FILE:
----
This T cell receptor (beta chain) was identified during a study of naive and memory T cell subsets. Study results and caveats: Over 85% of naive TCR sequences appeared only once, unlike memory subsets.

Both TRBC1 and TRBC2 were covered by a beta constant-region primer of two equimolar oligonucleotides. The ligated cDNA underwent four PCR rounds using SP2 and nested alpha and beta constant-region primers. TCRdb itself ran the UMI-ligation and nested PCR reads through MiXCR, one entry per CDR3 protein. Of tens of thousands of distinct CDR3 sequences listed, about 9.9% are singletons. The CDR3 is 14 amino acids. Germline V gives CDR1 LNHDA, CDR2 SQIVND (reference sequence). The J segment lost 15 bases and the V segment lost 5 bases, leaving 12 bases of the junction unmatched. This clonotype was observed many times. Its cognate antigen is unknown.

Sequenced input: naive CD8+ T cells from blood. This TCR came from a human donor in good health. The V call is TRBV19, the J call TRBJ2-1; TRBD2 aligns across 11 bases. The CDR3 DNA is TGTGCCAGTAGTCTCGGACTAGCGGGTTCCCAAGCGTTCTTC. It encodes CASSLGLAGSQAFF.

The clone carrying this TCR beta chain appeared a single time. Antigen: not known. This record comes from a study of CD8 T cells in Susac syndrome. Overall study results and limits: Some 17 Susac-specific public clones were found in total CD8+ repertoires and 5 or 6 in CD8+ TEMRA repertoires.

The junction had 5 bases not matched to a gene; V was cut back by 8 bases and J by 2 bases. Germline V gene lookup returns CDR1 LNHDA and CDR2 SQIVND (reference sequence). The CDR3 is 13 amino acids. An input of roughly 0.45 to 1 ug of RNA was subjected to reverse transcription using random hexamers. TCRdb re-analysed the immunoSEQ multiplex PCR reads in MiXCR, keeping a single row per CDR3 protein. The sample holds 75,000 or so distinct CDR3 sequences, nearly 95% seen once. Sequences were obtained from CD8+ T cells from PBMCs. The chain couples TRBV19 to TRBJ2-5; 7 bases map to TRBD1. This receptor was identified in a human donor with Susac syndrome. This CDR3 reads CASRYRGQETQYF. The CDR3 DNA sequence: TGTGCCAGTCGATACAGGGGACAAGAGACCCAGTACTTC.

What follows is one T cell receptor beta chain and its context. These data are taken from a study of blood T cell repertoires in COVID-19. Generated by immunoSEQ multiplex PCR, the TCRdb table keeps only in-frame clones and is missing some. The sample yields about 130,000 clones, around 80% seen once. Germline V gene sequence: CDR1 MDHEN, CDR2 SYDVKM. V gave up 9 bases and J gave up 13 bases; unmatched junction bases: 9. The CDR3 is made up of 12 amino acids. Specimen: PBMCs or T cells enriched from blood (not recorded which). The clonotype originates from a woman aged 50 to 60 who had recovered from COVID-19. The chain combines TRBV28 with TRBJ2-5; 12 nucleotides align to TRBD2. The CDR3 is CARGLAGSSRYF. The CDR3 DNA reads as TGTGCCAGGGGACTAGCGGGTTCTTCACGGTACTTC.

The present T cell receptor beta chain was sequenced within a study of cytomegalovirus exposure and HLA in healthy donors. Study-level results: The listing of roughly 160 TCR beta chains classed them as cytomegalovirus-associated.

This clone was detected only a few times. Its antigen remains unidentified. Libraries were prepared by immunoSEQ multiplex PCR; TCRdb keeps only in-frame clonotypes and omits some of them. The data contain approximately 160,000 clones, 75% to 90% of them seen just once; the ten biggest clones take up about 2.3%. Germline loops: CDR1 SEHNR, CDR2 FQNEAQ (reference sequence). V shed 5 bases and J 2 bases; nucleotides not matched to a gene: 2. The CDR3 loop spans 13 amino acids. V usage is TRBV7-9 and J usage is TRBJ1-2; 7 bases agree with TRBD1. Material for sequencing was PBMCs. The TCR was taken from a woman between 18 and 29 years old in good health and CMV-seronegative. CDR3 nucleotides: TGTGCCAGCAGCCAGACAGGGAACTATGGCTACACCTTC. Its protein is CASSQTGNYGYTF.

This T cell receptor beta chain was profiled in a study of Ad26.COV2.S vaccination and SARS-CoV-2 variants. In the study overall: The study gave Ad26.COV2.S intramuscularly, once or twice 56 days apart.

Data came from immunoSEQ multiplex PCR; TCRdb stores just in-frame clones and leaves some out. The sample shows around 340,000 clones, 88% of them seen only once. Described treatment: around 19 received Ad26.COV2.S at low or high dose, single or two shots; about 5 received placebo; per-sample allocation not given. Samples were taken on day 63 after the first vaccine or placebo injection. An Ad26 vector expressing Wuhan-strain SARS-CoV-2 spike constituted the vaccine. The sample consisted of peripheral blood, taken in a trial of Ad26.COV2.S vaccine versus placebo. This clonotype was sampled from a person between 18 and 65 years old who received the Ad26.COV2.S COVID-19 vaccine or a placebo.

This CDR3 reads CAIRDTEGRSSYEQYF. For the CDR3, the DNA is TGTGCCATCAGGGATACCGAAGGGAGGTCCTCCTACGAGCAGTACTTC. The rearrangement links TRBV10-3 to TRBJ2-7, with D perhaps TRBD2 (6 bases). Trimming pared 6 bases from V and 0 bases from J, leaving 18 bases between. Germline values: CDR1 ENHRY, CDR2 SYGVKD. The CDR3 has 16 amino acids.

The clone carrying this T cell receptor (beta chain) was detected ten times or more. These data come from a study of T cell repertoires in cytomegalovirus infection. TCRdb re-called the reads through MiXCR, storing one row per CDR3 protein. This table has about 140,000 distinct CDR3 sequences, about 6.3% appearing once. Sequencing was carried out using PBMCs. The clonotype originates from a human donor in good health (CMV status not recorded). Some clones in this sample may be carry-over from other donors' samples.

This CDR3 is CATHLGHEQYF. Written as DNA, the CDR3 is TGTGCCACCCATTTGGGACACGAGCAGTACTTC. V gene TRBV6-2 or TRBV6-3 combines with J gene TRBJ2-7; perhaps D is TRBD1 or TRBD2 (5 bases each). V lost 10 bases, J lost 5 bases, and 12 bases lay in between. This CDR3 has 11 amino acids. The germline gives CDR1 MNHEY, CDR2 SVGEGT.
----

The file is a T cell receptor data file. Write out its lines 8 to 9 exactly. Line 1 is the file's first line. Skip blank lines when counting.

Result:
This clone was detected only a few times. Its antigen remains unidentified. Libraries were prepared by immunoSEQ multiplex PCR; TCRdb keeps only in-frame clonotypes and omits some of them. The data contain approximately 160,000 clones, 75% to 90% of them seen just once; the ten biggest clones take up about 2.3%. Germline loops: CDR1 SEHNR, CDR2 FQNEAQ (reference sequence). V shed 5 bases and J 2 bases; nucleotides not matched to a gene: 2. The CDR3 loop spans 13 amino acids. V usage is TRBV7-9 and J usage is TRBJ1-2; 7 bases agree with TRBD1. Material for sequencing was PBMCs. The TCR was taken from a woman between 18 and 29 years old in good health and CMV-seronegative. CDR3 nucleotides: TGTGCCAGCAGCCAGACAGGGAACTATGGCTACACCTTC. Its protein is CASSQTGNYGYTF.

This T cell receptor beta chain was profiled in a study of Ad26.COV2.S vaccination and SARS-CoV-2 variants. In the study overall: The study gave Ad26.COV2.S intramuscularly, once or twice 56 days apart.